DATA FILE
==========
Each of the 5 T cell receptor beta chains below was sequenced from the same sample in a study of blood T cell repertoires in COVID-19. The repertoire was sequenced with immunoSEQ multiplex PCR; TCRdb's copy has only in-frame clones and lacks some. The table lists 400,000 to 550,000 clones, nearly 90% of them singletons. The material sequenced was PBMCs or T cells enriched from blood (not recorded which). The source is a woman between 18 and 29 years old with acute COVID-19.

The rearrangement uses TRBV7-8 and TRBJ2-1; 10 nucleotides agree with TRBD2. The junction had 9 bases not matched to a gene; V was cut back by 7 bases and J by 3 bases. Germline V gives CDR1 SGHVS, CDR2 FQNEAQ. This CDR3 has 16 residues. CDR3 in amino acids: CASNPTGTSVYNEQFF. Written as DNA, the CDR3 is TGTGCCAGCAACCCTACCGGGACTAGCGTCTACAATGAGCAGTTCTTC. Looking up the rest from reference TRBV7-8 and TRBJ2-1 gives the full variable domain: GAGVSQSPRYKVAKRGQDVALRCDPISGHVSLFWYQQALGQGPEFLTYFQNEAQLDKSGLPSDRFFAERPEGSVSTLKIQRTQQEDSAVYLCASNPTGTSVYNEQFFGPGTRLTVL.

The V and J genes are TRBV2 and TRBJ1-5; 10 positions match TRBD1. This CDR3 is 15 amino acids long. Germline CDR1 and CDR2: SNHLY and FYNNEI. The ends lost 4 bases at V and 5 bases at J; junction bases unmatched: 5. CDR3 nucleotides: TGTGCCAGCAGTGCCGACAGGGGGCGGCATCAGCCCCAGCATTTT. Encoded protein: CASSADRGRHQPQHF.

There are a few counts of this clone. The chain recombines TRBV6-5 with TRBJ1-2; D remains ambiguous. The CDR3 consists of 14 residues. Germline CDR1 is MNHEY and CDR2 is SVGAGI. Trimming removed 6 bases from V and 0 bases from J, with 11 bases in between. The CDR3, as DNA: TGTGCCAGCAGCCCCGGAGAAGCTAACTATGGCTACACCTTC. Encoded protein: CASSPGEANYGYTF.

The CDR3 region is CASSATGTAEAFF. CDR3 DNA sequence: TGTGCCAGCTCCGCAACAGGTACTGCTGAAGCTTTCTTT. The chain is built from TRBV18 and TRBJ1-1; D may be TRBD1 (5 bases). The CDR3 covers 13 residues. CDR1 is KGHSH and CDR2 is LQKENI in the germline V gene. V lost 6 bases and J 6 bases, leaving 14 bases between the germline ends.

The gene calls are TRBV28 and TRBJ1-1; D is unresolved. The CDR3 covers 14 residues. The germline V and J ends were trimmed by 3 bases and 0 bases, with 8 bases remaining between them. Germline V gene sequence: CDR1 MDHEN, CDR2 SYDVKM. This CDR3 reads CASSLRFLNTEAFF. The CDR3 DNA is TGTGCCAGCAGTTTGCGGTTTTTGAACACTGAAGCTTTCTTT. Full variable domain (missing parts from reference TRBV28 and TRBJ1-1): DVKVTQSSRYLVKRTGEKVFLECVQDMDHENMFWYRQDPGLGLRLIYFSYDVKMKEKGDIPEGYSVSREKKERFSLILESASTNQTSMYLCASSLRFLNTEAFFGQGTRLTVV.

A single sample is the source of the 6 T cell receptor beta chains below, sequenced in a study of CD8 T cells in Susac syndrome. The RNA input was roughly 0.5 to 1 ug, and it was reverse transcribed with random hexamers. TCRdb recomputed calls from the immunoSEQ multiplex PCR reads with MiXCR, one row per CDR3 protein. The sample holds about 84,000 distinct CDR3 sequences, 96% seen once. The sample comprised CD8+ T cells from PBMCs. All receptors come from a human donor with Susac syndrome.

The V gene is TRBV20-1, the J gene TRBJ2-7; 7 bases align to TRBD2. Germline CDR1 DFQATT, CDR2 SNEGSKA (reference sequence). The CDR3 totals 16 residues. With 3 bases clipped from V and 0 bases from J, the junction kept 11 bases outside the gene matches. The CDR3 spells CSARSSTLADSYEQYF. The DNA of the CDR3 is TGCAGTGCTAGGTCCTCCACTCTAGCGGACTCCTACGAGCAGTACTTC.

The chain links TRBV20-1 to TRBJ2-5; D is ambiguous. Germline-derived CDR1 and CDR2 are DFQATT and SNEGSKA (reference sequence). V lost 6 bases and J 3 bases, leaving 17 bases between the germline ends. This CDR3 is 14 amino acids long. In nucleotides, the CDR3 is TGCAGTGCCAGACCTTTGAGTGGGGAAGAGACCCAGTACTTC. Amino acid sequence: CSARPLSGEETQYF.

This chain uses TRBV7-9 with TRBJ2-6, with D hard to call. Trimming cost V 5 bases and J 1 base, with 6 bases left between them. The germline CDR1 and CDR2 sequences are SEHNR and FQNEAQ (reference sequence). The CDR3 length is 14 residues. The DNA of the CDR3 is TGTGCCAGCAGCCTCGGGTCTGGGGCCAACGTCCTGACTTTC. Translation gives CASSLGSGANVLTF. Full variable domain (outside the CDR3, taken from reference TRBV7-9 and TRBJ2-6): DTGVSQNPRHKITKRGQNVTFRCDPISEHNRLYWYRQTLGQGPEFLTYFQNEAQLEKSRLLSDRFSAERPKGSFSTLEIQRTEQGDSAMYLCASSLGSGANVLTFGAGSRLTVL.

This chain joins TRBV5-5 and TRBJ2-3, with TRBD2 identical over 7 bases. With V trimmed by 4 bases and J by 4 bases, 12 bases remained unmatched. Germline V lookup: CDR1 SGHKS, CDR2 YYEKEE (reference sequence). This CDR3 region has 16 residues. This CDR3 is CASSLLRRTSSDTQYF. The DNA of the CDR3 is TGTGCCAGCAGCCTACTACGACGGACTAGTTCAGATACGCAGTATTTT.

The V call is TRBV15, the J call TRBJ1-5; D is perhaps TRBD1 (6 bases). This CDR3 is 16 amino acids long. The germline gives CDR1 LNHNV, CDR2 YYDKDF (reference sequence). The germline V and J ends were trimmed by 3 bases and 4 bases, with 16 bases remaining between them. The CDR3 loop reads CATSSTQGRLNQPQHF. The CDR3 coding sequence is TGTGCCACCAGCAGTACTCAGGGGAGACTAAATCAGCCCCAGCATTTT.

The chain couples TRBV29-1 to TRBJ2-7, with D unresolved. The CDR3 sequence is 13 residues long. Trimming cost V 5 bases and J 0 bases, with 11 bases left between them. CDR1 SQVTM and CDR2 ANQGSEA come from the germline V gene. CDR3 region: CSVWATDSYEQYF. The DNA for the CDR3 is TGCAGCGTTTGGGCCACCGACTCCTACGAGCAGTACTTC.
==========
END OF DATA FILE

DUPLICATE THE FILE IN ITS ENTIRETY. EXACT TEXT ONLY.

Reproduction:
Each of the 5 T cell receptor beta chains below was sequenced from the same sample in a study of blood T cell repertoires in COVID-19. The repertoire was sequenced with immunoSEQ multiplex PCR; TCRdb's copy has only in-frame clones and lacks some. The table lists 400,000 to 550,000 clones, nearly 90% of them singletons. The material sequenced was PBMCs or T cells enriched from blood (not recorded which). The source is a woman between 18 and 29 years old with acute COVID-19.

The rearrangement uses TRBV7-8 and TRBJ2-1; 10 nucleotides agree with TRBD2. The junction had 9 bases not matched to a gene; V was cut back by 7 bases and J by 3 bases. Germline V gives CDR1 SGHVS, CDR2 FQNEAQ. This CDR3 has 16 residues. CDR3 in amino acids: CASNPTGTSVYNEQFF. Written as DNA, the CDR3 is TGTGCCAGCAACCCTACCGGGACTAGCGTCTACAATGAGCAGTTCTTC. Looking up the rest from reference TRBV7-8 and TRBJ2-1 gives the full variable domain: GAGVSQSPRYKVAKRGQDVALRCDPISGHVSLFWYQQALGQGPEFLTYFQNEAQLDKSGLPSDRFFAERPEGSVSTLKIQRTQQEDSAVYLCASNPTGTSVYNEQFFGPGTRLTVL.

The V and J genes are TRBV2 and TRBJ1-5; 10 positions match TRBD1. This CDR3 is 15 amino acids long. Germline CDR1 and CDR2: SNHLY and FYNNEI. The ends lost 4 bases at V and 5 bases at J; junction bases unmatched: 5. CDR3 nucleotides: TGTGCCAGCAGTGCCGACAGGGGGCGGCATCAGCCCCAGCATTTT. Encoded protein: CASSADRGRHQPQHF.

There are a few counts of this clone. The chain recombines TRBV6-5 with TRBJ1-2; D remains ambiguous. The CDR3 consists of 14 residues. Germline CDR1 is MNHEY and CDR2 is SVGAGI. Trimming removed 6 bases from V and 0 bases from J, with 11 bases in between. The CDR3, as DNA: TGTGCCAGCAGCCCCGGAGAAGCTAACTATGGCTACACCTTC. Encoded protein: CASSPGEANYGYTF.

The CDR3 region is CASSATGTAEAFF. CDR3 DNA sequence: TGTGCCAGCTCCGCAACAGGTACTGCTGAAGCTTTCTTT. The chain is built from TRBV18 and TRBJ1-1; D may be TRBD1 (5 bases). The CDR3 covers 13 residues. CDR1 is KGHSH and CDR2 is LQKENI in the germline V gene. V lost 6 bases and J 6 bases, leaving 14 bases between the germline ends.

The gene calls are TRBV28 and TRBJ1-1; D is unresolved. The CDR3 covers 14 residues. The germline V and J ends were trimmed by 3 bases and 0 bases, with 8 bases remaining between them. Germline V gene sequence: CDR1 MDHEN, CDR2 SYDVKM. This CDR3 reads CASSLRFLNTEAFF. The CDR3 DNA is TGTGCCAGCAGTTTGCGGTTTTTGAACACTGAAGCTTTCTTT. Full variable domain (missing parts from reference TRBV28 and TRBJ1-1): DVKVTQSSRYLVKRTGEKVFLECVQDMDHENMFWYRQDPGLGLRLIYFSYDVKMKEKGDIPEGYSVSREKKERFSLILESASTNQTSMYLCASSLRFLNTEAFFGQGTRLTVV.

A single sample is the source of the 6 T cell receptor beta chains below, sequenced in a study of CD8 T cells in Susac syndrome. The RNA input was roughly 0.5 to 1 ug, and it was reverse transcribed with random hexamers. TCRdb recomputed calls from the immunoSEQ multiplex PCR reads with MiXCR, one row per CDR3 protein. The sample holds about 84,000 distinct CDR3 sequences, 96% seen once. The sample comprised CD8+ T cells from PBMCs. All receptors come from a human donor with Susac syndrome.

The V gene is TRBV20-1, the J gene TRBJ2-7; 7 bases align to TRBD2. Germline CDR1 DFQATT, CDR2 SNEGSKA (reference sequence). The CDR3 totals 16 residues. With 3 bases clipped from V and 0 bases from J, the junction kept 11 bases outside the gene matches. The CDR3 spells CSARSSTLADSYEQYF. The DNA of the CDR3 is TGCAGTGCTAGGTCCTCCACTCTAGCGGACTCCTACGAGCAGTACTTC.

The chain links TRBV20-1 to TRBJ2-5; D is ambiguous. Germline-derived CDR1 and CDR2 are DFQATT and SNEGSKA (reference sequence). V lost 6 bases and J 3 bases, leaving 17 bases between the germline ends. This CDR3 is 14 amino acids long. In nucleotides, the CDR3 is TGCAGTGCCAGACCTTTGAGTGGGGAAGAGACCCAGTACTTC. Amino acid sequence: CSARPLSGEETQYF.

This chain uses TRBV7-9 with TRBJ2-6, with D hard to call. Trimming cost V 5 bases and J 1 base, with 6 bases left between them. The germline CDR1 and CDR2 sequences are SEHNR and FQNEAQ (reference sequence). The CDR3 length is 14 residues. The DNA of the CDR3 is TGTGCCAGCAGCCTCGGGTCTGGGGCCAACGTCCTGACTTTC. Translation gives CASSLGSGANVLTF. Full variable domain (outside the CDR3, taken from reference TRBV7-9 and TRBJ2-6): DTGVSQNPRHKITKRGQNVTFRCDPISEHNRLYWYRQTLGQGPEFLTYFQNEAQLEKSRLLSDRFSAERPKGSFSTLEIQRTEQGDSAMYLCASSLGSGANVLTFGAGSRLTVL.

This chain joins TRBV5-5 and TRBJ2-3, with TRBD2 identical over 7 bases. With V trimmed by 4 bases and J by 4 bases, 12 bases remained unmatched. Germline V lookup: CDR1 SGHKS, CDR2 YYEKEE (reference sequence). This CDR3 region has 16 residues. This CDR3 is CASSLLRRTSSDTQYF. The DNA of the CDR3 is TGTGCCAGCAGCCTACTACGACGGACTAGTTCAGATACGCAGTATTTT.

The V call is TRBV15, the J call TRBJ1-5; D is perhaps TRBD1 (6 bases). This CDR3 is 16 amino acids long. The germline gives CDR1 LNHNV, CDR2 YYDKDF (reference sequence). The germline V and J ends were trimmed by 3 bases and 4 bases, with 16 bases remaining between them. The CDR3 loop reads CATSSTQGRLNQPQHF. The CDR3 coding sequence is TGTGCCACCAGCAGTACTCAGGGGAGACTAAATCAGCCCCAGCATTTT.

The chain couples TRBV29-1 to TRBJ2-7, with D unresolved. The CDR3 sequence is 13 residues long. Trimming cost V 5 bases and J 0 bases, with 11 bases left between them. CDR1 SQVTM and CDR2 ANQGSEA come from the germline V gene. CDR3 region: CSVWATDSYEQYF. The DNA for the CDR3 is TGCAGCGTTTGGGCCACCGACTCCTACGAGCAGTACTTC.